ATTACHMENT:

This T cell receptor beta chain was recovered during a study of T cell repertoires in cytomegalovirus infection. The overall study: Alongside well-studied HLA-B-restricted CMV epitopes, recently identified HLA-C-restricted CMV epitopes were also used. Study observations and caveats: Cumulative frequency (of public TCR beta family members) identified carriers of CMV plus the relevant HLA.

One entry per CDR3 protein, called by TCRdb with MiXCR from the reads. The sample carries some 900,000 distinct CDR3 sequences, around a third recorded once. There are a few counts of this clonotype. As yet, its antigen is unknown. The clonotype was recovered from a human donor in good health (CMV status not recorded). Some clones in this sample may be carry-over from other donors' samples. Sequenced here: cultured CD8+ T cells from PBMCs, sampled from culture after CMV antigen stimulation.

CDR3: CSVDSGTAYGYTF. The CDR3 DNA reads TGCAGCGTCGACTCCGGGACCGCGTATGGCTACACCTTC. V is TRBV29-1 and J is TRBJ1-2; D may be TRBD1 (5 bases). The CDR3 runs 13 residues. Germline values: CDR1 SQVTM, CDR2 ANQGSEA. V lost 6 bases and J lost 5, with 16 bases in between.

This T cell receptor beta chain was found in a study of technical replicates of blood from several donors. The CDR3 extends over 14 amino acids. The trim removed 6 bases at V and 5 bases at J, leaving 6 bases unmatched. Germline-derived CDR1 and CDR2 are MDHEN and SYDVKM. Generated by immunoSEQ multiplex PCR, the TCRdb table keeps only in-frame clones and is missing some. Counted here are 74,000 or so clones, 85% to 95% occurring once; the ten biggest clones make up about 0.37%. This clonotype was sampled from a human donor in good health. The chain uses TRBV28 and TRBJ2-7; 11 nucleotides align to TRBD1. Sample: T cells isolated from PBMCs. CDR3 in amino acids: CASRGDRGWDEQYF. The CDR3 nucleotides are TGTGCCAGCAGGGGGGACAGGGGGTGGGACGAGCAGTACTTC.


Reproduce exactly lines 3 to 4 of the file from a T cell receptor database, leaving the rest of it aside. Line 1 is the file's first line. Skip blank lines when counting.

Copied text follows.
CDR3: CSVDSGTAYGYTF. The CDR3 DNA reads TGCAGCGTCGACTCCGGGACCGCGTATGGCTACACCTTC. V is TRBV29-1 and J is TRBJ1-2; D may be TRBD1 (5 bases). The CDR3 runs 13 residues. Germline values: CDR1 SQVTM, CDR2 ANQGSEA. V lost 6 bases and J lost 5, with 16 bases in between.

This T cell receptor beta chain was found in a study of technical replicates of blood from several donors. The CDR3 extends over 14 amino acids. The trim removed 6 bases at V and 5 bases at J, leaving 6 bases unmatched. Germline-derived CDR1 and CDR2 are MDHEN and SYDVKM. Generated by immunoSEQ multiplex PCR, the TCRdb table keeps only in-frame clones and is missing some. Counted here are 74,000 or so clones, 85% to 95% occurring once; the ten biggest clones make up about 0.37%. This clonotype was sampled from a human donor in good health. The chain uses TRBV28 and TRBJ2-7; 11 nucleotides align to TRBD1. Sample: T cells isolated from PBMCs. CDR3 in amino acids: CASRGDRGWDEQYF. The CDR3 nucleotides are TGTGCCAGCAGGGGGGACAGGGGGTGGGACGAGCAGTACTTC.